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  • Writer's pictureNatalie Faas

Faas: Canisius not mandating vaccine puts us all at risk

Updated: Sep 17, 2021

Photo credit: Tessa Pszonak

The coronavirus pandemic that we have been enduring for over a year has been one of the most monumental events in my lifetime. It is something that has touched me personally and, for lack of a better word, tipped my life upside down. Now, that seems dramatic, yes, and some people have lost way more than I have. I am fortunate enough to have not lost any loved ones, and for that, I am eternally grateful.

However, I am a member of the class of 2020 (collective sigh). I lost my senior musical, prom, regular graduation and honestly the freshman year experience. There is light at the end of the tunnel, though: I and many of my peers have chosen to get the lifesaving vaccine in order to protect ourselves and each other from this deadly disease.

Sadly, many of my peers have chosen to not get the vaccine. My frustration is not with those who cannot receive the vaccine due to medical conditions. It is with those who have politicized this public health crisis. They have turned to selfish reasons, ridiculous ideas and outlandish conspiracies. This is horribly disappointing.

Many colleges and universities around the nation have chosen to mandate the vaccine in order for students to return to full-time, in-person learning. Now that the vaccine is FDA approved for non-emergency use, all students in the SUNY and CUNY systems will be required to be vaccinated. This has caused quite a bit of backlash from the students and parents alike; however, it is what the colleges are doing to protect not only their students, but the entire campus community.

On July 22, Canisius College released a statement that while the vaccine is “highly encouraged,” the College will not be mandating it for residents or commuters for the fall 2021 semester.

Resident students were required to present either proof of vaccination or a negative PCR test before returning to campus. Non-vaccinated students have also been charged an extra $250 fee to cover the cost of COVID-19 tests throughout the semester. Students in the Physicians Assistant Program, as well as close contact programs like campus ministry immersion trips and the pre-med mission trip, will have vaccination requirements. The MAAC has issued a vaccine mandate for all student-athletes. Canisius voted to oppose this.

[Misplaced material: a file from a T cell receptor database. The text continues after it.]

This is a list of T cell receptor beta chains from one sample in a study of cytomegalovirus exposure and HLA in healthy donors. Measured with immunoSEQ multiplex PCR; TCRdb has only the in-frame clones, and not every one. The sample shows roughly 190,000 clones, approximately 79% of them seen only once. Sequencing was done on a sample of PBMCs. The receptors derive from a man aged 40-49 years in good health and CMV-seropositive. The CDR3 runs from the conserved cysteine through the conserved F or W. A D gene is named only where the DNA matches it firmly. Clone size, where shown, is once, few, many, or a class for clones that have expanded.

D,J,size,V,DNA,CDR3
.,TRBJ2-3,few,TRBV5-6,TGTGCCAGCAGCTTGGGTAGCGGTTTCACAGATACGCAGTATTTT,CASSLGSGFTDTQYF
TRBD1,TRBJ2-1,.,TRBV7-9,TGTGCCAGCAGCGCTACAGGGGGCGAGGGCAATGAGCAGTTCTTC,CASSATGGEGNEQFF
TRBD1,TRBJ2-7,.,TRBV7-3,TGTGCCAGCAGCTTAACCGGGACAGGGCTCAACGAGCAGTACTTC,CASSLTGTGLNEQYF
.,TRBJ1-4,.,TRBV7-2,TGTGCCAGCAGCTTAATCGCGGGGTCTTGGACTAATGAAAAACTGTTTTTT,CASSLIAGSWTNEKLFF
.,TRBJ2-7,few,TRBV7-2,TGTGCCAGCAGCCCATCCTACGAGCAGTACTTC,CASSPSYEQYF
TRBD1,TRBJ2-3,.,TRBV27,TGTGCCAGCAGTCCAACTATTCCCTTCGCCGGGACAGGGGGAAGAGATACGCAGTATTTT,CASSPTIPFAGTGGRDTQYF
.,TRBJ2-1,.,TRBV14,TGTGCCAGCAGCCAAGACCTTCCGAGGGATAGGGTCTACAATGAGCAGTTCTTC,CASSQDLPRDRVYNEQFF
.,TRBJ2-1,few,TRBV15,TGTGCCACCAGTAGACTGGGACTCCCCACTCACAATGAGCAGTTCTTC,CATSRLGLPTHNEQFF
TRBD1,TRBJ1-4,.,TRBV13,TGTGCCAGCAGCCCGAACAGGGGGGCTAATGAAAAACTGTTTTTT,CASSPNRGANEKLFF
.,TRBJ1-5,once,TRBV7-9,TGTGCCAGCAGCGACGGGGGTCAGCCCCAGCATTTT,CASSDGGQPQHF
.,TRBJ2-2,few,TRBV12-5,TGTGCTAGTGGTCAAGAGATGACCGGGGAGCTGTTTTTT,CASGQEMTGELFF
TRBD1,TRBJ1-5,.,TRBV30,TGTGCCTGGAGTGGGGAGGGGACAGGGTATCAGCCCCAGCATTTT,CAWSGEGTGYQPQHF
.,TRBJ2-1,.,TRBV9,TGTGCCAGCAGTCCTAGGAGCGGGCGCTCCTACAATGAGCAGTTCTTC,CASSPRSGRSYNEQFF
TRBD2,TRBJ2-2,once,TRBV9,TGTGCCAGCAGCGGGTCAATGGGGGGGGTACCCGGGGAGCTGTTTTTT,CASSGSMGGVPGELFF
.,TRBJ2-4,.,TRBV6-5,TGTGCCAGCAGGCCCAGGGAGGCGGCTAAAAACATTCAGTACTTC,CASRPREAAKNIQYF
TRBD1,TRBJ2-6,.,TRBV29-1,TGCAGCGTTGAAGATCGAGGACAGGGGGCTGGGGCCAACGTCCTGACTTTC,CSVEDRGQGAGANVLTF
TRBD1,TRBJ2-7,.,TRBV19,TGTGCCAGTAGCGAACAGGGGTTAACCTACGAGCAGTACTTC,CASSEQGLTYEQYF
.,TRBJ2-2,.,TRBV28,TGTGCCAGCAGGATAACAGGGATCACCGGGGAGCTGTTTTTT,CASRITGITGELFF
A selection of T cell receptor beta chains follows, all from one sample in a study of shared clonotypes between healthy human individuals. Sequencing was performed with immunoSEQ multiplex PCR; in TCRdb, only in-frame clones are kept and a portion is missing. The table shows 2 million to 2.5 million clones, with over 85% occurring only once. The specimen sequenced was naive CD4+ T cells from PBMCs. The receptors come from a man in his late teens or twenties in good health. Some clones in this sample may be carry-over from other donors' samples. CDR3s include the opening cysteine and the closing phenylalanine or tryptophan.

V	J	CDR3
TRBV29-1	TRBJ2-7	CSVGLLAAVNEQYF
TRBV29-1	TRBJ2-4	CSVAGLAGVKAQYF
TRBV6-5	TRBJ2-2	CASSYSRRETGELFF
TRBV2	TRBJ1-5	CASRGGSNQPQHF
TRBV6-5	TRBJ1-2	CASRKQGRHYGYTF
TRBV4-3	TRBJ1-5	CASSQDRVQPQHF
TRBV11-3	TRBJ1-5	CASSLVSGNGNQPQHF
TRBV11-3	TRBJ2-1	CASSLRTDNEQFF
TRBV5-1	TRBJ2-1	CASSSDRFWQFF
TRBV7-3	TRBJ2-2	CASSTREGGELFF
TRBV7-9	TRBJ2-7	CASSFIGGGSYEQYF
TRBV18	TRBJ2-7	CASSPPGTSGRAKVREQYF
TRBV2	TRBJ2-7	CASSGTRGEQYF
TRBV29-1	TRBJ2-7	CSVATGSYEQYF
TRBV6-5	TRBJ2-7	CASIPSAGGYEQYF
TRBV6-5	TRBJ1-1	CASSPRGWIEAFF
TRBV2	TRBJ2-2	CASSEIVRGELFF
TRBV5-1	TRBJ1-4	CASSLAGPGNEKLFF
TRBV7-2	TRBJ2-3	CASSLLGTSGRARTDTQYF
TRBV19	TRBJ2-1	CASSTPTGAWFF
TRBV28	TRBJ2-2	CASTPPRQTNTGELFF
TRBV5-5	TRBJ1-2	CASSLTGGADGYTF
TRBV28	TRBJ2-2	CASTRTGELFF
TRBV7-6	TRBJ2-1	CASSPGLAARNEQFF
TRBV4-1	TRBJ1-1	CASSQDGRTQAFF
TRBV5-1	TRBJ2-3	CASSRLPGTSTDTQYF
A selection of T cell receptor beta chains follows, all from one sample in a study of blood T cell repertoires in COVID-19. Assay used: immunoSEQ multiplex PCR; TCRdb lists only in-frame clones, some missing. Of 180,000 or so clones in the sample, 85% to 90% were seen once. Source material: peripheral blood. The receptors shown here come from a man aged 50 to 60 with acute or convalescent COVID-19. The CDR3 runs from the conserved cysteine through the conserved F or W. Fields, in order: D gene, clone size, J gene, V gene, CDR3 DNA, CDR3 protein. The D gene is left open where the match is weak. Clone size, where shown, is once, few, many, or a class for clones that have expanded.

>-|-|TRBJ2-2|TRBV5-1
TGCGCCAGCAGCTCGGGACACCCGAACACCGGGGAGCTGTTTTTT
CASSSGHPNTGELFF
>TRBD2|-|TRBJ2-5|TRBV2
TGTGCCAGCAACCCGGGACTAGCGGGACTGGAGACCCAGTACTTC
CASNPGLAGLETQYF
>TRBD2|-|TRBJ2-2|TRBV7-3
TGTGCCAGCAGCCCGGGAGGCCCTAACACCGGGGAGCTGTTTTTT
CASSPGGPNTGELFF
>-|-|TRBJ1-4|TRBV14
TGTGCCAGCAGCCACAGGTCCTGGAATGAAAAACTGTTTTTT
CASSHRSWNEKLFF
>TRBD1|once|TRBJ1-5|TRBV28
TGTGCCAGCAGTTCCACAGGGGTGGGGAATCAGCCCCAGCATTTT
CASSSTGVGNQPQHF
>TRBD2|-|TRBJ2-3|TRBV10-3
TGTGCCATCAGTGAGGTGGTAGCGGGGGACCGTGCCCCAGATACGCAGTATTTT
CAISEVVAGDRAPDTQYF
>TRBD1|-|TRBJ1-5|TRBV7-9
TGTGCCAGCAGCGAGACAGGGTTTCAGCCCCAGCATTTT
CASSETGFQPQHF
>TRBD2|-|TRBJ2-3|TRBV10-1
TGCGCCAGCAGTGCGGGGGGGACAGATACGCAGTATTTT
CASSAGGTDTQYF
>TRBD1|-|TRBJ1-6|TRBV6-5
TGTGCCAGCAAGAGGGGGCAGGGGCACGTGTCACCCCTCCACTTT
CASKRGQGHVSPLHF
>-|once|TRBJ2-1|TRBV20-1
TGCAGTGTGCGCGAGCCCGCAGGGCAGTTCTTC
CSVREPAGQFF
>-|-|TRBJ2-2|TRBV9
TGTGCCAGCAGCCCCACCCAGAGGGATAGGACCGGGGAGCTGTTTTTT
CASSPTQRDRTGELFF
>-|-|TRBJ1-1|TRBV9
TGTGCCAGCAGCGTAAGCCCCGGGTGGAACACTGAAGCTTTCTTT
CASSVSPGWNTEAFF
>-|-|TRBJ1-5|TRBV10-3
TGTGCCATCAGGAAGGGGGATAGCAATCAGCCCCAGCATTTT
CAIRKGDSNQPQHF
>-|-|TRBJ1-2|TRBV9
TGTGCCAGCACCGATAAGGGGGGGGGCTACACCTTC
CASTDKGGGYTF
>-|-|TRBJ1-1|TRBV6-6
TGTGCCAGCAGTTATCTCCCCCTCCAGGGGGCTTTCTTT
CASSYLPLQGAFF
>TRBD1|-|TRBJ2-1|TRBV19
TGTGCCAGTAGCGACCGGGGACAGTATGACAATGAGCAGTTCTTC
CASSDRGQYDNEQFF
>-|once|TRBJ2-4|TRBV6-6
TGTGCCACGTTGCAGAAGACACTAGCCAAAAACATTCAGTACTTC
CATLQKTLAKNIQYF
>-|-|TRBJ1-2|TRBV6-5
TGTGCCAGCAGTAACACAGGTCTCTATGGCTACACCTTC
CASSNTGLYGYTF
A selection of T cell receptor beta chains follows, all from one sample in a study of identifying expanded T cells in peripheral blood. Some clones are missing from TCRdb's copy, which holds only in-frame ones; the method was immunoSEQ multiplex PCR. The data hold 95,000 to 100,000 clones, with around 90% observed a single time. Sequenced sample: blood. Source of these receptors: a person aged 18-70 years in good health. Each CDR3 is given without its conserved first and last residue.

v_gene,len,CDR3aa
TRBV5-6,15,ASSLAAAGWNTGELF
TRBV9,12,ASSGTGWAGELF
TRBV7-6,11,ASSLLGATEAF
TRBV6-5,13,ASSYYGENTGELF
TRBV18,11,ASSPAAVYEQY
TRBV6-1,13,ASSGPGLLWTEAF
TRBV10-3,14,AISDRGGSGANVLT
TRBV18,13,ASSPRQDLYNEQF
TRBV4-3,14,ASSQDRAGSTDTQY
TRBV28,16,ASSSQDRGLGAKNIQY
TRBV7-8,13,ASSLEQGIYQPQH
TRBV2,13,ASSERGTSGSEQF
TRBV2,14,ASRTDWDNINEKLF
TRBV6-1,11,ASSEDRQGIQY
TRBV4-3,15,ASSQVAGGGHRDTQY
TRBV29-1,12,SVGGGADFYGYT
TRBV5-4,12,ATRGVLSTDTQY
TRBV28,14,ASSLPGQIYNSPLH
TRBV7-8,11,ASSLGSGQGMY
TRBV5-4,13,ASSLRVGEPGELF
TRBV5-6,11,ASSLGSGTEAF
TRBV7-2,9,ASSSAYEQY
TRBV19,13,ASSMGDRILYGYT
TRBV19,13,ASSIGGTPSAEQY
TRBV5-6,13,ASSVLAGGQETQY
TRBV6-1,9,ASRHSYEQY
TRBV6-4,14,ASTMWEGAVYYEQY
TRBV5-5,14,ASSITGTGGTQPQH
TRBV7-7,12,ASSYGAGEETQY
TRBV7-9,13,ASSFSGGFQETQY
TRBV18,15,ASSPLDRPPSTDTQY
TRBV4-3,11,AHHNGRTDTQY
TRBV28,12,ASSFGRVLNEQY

I fully acknowledge that the danger is not to me. I am currently fully protected against the virus thanks to my vaccination status. My worry is for those who are not vaccinated. While I am frustrated that they have chosen not to get the vaccine, it does not mean that I don’t care about them — my peers are still a vital part of our community. They feel like brothers and sisters, and to lose any of them to coronavirus would be devastating.

The fact of the matter is, the Delta Variant is here. The longer people wait to get vaccinated, the faster it is going to spread, and more variants could continue to develop.

With all aspects of college beginning to return to normal, including fewer masking mandates, I am nervous. I am afraid that our cases will be up, and that we may be required to shut down. I worry that if my unvaccinated peers unknowingly bring the virus into the classroom, it could be transmitted to someone with immunocompromised loved ones or to children (or even to those of us who are vaccinated).

Unvaccinated people pose a risk towards those who cannot get vaccinated, as well as those of us who are vaccinated, and THAT is why it's so frustrating that Canisius won't require it and therefore protect all of us.

Remember that being vaccinated means if you are exposed to COVID-19, your body is better at fighting it off: it doesn't make us immune to getting or spreading it.

I wish my unvaccinated peers were more willing to take off their rose-colored glasses and see the truth. They are now a threat to the health and safety of our campus community. I wouldn’t blame my professors if they desired to return to a hybrid format due to this information.

We are not out of the woods yet, and it’s scary that so many people think we are.

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